All 16 troops aboard a Marine Corps air refuelling and transport aircraft were killed when the plane crashed in a field in rural Mississippi, officials confirmed today.
Authorities provided few details on what went wrong, or the nature of the Marines' mission.
The KC-130, an air refuelling aircraft that can also carry troops and cargo, took off from a Marine Corps air base at Cherry Point, North Carolina yesterday and disappeared from radar over Mississippi, crashing in the late afternoon.
"A Marine Corps KC-130 transport aircraft crashed in LeFlore County, Mississippi, on July 10 at approximately 4:00 pm CDT (2100 GMT), claiming the lives of 16 service members," the Marine Corps said in a statement.
The cause of the crash is under investigation.
US President Donald Trump, in a tweet, said the news was "heartbreaking."
"Melania and I send our deepest condolences to all!" he added.
Mississippi congressman Steven Palazzo said on Twitter he was "devastated," and offered prayers for the families of the victims.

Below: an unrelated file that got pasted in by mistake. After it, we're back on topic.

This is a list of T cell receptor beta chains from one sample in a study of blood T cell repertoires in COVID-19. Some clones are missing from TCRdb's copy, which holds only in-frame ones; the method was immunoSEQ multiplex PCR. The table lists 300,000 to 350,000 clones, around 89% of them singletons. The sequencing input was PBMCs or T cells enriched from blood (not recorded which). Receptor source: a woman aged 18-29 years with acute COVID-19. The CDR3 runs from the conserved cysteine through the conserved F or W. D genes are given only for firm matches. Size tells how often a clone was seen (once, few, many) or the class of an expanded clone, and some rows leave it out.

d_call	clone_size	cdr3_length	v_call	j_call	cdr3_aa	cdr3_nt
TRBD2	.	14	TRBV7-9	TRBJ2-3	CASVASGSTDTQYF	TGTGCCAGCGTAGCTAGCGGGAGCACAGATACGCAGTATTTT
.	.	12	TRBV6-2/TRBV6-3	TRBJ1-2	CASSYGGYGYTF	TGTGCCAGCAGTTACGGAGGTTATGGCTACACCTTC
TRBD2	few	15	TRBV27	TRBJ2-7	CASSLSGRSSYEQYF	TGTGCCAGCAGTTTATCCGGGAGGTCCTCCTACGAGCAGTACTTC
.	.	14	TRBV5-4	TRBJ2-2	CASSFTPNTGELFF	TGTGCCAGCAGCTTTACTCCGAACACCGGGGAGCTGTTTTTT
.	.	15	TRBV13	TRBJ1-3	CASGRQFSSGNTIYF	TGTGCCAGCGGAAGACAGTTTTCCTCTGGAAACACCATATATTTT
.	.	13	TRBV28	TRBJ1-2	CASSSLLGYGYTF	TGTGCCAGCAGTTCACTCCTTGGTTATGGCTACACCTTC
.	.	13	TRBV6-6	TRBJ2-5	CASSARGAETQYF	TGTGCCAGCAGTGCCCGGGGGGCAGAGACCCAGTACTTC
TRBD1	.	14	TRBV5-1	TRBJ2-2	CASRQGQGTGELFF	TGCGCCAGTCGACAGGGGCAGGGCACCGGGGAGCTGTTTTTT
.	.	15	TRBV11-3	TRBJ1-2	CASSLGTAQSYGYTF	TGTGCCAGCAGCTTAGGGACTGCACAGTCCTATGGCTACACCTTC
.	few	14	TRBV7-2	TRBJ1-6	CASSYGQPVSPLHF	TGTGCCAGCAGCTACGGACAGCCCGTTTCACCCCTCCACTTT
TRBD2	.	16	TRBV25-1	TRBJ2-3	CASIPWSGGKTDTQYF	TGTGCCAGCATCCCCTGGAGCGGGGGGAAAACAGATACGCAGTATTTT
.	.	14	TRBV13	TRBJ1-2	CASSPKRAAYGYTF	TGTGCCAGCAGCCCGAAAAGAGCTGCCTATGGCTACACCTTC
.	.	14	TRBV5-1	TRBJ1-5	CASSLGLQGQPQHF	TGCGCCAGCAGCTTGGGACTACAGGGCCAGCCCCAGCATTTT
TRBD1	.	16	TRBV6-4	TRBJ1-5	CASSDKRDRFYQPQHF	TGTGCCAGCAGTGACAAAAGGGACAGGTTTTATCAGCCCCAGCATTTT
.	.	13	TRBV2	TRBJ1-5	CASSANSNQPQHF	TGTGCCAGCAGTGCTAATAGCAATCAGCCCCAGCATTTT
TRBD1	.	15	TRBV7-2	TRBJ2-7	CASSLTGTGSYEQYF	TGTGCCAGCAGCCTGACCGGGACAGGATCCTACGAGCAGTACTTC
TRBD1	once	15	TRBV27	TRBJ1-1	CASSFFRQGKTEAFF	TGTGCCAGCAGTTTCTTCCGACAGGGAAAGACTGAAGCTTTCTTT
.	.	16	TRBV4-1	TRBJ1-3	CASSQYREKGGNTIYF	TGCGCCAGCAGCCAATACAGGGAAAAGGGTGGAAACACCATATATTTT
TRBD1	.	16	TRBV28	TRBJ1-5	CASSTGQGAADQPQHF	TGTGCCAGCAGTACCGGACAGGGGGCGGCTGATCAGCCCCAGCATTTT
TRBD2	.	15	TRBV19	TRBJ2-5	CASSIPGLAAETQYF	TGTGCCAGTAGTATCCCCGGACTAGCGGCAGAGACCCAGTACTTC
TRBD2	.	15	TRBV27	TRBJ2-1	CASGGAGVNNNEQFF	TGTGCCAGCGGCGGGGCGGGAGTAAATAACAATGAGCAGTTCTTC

The plane crashed in a soybean field in a largely rural area in the western part of the state.
All the victims were on the Marine Corps aircraft and there were no survivors, Leflore County emergency management director Fred Randle told CNN.
Helicopter footage taken by local news station Fox 40 showed a large gash in a green field, with fiercely burning fires sending up plumes of black smoke.
Firefighters sprayed the aircraft with huge layers of foam to quell the blaze.
Randle told NBC News that the scene was unsafe due to the presence of fuel.
The FBI was on hand, along with local and state emergency responders and investigators, he said.
Mississippi Governor Phil Bryant called for prayers for "those hurting after this tragedy."
"Our men and women in uniform risk themselves every day to secure our freedom," he said in a brief statement on Facebook.
The names of the victims were being withheld pending notification of their next of kin.
Accidents involving US military aircraft are not uncommon, but rarely do they claim so many lives.
The crash of a twin-engine C-23 Sherpa in the southern state of Georgia in March 2001 claimed the lives of 21 people.
In April 2000, 19 people were killed in the crash of a Marine Corps MV-22 Osprey, a tilt-rotor aircraft that flies like a plane but can hover and land like a helicopter.
(This story has not been edited by Business Standard staff and is auto-generated from a syndicated feed.)